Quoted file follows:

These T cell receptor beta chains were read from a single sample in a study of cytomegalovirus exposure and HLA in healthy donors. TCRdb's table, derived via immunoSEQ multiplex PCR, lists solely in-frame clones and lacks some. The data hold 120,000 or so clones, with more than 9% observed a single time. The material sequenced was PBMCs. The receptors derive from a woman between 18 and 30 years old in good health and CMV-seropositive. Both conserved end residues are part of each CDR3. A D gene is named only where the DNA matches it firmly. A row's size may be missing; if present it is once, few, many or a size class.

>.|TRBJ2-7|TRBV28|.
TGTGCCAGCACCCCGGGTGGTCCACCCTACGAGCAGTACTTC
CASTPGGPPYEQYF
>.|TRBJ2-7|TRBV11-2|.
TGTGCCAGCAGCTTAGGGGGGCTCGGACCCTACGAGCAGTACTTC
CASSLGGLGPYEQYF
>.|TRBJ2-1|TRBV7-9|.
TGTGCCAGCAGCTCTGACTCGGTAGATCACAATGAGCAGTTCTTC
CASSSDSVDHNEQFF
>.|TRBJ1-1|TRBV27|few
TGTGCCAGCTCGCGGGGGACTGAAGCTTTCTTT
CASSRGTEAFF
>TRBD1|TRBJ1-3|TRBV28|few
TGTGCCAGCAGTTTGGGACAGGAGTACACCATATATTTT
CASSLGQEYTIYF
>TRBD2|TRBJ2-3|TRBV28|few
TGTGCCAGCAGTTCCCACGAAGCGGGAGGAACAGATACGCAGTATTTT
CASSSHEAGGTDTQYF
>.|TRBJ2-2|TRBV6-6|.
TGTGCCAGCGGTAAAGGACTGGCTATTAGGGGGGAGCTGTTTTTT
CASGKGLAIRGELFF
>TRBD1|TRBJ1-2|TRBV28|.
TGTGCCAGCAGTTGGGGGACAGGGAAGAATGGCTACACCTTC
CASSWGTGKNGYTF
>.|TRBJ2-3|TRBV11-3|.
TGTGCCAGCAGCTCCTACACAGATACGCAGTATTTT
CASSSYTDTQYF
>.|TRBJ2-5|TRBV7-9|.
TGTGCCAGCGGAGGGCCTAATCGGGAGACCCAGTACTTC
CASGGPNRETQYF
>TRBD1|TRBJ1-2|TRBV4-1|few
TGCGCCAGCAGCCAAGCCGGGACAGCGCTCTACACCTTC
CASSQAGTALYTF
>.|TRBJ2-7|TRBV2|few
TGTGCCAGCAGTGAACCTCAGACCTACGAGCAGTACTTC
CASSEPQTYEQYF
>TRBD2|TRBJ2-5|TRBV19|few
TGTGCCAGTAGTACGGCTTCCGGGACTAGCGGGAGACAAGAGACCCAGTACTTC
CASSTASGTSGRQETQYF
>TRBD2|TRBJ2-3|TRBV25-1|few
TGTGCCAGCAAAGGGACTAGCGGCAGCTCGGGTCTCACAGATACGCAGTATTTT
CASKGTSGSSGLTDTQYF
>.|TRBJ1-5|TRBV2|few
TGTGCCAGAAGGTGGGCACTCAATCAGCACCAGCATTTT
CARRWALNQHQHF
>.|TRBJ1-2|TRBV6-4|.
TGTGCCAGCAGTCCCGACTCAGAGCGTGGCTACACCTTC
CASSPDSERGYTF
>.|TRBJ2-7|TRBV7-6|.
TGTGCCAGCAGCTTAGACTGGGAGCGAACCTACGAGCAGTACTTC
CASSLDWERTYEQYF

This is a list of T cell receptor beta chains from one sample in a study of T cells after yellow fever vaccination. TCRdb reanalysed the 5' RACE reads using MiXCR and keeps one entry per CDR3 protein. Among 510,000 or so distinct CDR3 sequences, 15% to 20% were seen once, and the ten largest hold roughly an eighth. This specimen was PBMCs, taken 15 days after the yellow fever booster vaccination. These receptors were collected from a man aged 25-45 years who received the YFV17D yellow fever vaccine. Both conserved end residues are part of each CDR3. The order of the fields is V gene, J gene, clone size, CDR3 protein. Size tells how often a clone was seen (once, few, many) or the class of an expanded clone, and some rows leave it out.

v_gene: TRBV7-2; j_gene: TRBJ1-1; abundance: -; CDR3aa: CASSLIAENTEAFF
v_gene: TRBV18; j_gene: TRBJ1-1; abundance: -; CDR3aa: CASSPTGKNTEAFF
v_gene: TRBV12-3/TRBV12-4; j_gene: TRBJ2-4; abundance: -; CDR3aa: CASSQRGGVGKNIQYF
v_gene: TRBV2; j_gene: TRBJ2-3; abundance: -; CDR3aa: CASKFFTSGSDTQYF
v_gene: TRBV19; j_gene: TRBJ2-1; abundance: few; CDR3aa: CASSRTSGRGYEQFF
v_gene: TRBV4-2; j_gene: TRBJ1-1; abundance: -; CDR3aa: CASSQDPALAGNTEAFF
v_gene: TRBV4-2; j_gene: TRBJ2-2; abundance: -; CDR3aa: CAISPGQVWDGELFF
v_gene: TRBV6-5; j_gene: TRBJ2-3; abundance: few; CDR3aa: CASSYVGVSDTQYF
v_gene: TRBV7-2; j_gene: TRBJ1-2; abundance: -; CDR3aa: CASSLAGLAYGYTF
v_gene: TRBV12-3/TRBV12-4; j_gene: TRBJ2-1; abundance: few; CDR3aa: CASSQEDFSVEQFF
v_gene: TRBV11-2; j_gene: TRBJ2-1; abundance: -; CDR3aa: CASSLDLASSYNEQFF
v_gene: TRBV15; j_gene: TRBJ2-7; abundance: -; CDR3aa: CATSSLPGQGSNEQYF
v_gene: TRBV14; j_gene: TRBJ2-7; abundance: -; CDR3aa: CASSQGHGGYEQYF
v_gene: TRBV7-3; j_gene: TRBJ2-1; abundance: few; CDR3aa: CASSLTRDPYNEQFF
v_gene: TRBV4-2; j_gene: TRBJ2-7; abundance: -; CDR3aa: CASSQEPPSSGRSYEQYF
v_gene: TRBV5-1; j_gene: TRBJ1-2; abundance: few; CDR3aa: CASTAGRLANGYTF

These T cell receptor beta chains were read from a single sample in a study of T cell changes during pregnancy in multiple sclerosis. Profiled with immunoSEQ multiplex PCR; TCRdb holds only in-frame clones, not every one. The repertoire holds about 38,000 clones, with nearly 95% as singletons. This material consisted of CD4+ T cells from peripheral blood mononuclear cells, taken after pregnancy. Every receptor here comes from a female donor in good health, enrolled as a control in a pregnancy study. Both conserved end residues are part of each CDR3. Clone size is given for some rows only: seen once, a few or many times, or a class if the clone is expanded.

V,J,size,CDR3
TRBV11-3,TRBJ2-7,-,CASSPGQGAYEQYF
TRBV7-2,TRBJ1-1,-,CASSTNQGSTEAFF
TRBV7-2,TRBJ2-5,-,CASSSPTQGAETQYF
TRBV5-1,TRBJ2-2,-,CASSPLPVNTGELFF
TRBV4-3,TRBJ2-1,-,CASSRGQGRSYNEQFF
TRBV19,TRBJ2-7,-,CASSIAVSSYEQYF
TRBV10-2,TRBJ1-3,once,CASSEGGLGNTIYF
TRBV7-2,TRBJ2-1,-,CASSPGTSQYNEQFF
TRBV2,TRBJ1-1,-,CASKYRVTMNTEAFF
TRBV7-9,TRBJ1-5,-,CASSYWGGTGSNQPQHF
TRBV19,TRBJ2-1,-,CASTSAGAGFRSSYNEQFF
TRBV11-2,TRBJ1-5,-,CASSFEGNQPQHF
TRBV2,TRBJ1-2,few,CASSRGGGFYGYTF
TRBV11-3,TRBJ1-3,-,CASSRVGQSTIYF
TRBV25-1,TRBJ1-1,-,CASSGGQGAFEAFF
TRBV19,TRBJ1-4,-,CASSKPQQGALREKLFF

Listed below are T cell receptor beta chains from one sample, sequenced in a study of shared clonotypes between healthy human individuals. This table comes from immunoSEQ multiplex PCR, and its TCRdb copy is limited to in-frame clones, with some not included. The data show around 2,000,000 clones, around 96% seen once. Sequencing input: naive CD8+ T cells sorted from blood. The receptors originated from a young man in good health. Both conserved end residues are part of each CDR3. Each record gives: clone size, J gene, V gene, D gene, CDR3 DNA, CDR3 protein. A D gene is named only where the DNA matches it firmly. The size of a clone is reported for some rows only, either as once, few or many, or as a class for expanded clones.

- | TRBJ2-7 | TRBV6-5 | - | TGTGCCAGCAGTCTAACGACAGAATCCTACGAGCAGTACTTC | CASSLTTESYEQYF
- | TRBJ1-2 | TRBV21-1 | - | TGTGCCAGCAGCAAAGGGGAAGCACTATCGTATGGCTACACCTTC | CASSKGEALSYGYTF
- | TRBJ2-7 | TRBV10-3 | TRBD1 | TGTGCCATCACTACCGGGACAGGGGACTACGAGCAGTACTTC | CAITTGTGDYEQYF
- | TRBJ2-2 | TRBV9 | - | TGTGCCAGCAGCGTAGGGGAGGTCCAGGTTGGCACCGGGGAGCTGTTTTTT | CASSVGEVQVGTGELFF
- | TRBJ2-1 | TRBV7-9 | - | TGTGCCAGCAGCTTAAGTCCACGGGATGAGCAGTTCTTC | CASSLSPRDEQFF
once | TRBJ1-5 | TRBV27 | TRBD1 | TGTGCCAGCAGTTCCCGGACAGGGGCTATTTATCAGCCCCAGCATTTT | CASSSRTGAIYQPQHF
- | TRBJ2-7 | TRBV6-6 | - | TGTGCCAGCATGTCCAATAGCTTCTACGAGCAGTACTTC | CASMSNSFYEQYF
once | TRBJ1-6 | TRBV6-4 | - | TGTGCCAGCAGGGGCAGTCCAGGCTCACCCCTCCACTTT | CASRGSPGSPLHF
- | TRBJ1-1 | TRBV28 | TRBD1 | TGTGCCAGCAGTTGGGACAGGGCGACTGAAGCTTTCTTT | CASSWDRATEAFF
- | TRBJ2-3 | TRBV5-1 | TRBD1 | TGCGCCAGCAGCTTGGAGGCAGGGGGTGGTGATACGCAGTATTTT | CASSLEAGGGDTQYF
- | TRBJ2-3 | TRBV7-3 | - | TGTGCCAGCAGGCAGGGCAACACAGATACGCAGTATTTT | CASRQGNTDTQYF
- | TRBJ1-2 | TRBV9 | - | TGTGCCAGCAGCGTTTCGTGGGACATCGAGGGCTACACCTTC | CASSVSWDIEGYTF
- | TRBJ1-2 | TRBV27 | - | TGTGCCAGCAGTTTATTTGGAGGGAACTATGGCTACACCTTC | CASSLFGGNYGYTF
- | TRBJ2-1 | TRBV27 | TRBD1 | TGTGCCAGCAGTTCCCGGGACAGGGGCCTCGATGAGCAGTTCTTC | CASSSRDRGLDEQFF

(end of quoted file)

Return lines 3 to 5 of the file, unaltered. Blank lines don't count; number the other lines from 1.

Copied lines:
TGTGCCAGCACCCCGGGTGGTCCACCCTACGAGCAGTACTTC
CASTPGGPPYEQYF
>.|TRBJ2-7|TRBV11-2|.